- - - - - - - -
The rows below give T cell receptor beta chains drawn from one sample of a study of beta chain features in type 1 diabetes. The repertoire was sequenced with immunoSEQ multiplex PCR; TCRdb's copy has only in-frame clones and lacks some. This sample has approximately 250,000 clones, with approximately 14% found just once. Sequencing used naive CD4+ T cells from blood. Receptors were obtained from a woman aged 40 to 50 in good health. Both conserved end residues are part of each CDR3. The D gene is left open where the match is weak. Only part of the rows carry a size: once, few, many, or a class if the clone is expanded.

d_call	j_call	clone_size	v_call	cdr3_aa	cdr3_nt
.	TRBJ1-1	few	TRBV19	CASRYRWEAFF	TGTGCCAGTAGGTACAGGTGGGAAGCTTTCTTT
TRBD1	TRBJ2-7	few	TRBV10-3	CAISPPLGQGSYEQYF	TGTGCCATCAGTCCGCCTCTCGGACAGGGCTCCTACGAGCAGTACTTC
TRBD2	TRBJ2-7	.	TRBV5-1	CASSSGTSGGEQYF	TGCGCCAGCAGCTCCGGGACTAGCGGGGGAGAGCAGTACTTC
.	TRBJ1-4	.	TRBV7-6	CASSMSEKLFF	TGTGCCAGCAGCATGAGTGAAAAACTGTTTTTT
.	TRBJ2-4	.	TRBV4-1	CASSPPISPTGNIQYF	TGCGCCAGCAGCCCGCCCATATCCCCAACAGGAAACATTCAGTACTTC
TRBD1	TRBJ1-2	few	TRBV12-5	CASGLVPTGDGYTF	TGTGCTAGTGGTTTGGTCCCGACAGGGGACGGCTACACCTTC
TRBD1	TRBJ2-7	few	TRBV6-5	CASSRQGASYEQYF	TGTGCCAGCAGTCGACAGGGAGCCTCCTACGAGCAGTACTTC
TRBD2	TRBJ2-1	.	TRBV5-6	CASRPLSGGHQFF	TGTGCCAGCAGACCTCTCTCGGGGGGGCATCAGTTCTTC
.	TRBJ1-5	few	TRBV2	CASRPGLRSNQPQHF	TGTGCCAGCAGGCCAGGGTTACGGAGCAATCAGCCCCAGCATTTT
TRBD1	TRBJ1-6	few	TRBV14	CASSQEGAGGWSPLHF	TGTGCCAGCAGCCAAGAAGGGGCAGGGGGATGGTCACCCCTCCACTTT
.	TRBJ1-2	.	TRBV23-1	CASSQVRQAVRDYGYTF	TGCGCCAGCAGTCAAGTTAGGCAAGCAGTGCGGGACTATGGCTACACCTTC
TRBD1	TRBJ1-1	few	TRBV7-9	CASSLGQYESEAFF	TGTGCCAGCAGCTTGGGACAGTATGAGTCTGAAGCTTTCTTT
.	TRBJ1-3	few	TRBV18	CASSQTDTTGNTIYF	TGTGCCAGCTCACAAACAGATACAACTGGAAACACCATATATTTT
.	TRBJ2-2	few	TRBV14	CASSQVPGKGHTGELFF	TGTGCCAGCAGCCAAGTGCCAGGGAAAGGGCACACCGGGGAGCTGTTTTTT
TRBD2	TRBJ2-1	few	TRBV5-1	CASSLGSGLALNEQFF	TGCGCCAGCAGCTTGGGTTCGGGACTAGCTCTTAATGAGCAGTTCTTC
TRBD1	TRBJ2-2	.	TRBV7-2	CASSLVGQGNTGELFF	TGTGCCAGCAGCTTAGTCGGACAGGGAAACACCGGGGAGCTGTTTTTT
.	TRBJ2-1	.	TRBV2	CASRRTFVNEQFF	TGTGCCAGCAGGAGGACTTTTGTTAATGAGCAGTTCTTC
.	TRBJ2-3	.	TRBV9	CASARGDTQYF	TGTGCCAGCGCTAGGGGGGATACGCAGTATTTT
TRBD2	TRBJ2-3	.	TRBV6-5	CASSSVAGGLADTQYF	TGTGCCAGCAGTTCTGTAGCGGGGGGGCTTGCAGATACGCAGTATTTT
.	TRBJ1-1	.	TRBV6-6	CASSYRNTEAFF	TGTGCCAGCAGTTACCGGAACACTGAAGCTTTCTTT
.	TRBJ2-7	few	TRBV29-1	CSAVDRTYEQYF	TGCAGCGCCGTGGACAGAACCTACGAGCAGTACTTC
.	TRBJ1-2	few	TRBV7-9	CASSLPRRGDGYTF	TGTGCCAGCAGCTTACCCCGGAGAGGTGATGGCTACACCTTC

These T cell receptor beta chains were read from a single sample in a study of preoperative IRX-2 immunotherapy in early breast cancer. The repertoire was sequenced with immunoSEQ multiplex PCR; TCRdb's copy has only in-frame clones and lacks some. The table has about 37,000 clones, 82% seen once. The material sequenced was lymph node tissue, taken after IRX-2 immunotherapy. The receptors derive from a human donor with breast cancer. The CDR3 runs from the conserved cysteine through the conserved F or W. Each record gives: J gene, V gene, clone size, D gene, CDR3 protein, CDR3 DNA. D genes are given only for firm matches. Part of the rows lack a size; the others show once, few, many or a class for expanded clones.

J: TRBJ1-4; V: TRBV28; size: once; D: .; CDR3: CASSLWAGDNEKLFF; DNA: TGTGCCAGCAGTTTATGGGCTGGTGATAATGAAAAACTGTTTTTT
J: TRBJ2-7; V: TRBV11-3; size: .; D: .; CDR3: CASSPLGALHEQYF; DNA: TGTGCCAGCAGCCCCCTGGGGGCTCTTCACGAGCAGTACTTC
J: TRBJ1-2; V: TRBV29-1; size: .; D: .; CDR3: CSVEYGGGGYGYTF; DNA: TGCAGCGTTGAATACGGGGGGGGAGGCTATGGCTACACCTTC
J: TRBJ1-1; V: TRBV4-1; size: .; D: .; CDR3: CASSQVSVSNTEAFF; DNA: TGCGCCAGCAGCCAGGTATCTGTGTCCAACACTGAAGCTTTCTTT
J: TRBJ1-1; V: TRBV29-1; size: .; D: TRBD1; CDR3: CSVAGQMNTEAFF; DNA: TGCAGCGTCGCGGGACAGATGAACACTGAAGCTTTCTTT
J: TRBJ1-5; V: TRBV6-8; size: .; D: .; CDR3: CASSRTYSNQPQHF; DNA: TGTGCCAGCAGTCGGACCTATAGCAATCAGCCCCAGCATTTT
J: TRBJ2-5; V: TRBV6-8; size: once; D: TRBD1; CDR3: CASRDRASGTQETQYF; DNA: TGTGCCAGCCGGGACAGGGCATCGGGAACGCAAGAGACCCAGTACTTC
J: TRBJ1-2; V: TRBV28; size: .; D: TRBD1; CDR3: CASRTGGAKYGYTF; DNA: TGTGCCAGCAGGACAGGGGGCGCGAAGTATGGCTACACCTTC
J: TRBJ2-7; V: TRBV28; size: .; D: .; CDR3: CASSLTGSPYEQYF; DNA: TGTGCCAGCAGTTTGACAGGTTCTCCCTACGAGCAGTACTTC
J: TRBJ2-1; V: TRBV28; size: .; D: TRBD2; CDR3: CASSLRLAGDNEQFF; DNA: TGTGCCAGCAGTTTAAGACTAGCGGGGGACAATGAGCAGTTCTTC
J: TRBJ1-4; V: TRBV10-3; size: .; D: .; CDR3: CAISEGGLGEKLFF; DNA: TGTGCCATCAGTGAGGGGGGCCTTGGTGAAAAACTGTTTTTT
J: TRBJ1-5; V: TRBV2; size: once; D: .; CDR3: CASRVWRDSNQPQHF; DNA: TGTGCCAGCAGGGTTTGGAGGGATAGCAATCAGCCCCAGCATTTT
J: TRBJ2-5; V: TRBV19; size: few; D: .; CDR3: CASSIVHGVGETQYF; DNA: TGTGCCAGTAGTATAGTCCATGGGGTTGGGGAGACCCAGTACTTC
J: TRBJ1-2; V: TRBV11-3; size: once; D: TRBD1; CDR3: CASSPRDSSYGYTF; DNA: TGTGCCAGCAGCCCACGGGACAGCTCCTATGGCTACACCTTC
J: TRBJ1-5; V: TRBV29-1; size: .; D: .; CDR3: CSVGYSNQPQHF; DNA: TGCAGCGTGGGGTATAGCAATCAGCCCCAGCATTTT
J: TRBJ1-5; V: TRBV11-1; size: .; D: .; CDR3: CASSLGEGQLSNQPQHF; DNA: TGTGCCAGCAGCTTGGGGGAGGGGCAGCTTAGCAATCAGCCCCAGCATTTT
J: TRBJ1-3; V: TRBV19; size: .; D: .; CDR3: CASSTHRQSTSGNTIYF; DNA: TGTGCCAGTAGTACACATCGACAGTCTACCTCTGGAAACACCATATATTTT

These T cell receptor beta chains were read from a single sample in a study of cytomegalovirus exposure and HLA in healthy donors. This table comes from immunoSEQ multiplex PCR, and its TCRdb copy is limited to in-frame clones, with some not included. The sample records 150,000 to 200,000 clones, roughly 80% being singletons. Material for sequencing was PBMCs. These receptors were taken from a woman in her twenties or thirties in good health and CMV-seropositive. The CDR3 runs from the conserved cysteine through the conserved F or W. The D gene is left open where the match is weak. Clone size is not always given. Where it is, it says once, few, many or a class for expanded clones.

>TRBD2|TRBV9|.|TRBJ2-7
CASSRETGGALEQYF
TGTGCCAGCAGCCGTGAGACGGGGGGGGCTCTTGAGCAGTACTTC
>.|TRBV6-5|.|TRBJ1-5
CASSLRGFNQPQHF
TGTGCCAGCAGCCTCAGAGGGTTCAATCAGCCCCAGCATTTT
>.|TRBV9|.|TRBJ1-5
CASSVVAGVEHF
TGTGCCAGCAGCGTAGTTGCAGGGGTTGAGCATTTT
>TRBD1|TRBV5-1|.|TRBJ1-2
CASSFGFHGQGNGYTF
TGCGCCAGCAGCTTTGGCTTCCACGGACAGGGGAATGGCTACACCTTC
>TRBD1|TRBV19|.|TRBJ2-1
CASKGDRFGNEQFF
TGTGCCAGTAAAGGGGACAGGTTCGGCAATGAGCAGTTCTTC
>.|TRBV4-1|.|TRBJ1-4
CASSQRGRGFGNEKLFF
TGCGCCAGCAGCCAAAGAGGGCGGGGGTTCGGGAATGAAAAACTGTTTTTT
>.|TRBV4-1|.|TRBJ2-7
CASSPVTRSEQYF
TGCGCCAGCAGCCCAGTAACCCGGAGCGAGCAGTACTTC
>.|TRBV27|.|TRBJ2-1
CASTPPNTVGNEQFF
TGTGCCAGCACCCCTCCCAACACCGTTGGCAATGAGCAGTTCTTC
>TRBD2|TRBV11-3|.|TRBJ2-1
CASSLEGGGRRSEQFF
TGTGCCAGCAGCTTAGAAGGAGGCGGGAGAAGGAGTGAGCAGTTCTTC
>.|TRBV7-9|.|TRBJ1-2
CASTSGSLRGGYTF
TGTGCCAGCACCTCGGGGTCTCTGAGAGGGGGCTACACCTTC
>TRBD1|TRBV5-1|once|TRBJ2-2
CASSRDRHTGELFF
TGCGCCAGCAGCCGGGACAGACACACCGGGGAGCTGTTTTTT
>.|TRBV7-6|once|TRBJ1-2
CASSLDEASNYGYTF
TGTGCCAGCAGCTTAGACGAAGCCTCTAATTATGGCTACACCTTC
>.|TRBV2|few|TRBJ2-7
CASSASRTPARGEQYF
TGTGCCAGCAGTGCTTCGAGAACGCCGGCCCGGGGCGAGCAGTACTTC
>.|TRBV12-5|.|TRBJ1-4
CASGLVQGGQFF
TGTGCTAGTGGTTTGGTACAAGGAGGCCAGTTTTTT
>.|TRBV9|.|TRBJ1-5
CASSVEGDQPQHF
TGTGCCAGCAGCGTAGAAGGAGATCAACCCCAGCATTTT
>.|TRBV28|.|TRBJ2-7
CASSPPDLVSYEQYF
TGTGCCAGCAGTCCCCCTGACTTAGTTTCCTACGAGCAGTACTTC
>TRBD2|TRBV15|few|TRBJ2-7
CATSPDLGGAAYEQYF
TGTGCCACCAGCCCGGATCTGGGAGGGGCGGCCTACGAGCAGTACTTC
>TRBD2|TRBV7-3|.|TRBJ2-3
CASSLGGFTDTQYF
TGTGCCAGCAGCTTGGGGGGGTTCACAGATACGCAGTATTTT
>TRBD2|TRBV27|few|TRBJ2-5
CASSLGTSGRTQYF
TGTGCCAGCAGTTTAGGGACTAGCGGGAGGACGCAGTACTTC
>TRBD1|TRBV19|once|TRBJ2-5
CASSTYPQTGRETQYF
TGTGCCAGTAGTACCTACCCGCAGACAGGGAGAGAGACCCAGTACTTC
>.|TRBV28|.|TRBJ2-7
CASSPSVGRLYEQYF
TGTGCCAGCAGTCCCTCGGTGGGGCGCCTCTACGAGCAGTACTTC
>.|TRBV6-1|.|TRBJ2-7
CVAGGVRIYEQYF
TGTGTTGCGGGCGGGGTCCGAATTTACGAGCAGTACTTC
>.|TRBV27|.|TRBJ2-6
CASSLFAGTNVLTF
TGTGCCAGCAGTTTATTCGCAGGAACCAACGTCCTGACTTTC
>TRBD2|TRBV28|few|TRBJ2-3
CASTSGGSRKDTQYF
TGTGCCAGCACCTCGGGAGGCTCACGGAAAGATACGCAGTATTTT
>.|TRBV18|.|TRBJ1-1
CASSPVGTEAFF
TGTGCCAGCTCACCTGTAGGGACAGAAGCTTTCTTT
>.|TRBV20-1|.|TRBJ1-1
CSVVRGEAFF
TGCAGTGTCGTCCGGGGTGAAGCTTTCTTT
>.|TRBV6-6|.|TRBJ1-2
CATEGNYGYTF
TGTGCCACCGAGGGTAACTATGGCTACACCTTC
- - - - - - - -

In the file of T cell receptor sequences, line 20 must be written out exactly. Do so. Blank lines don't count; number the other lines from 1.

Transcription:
.	TRBJ2-3	.	TRBV9	CASARGDTQYF	TGTGCCAGCGCTAGGGGGGATACGCAGTATTTT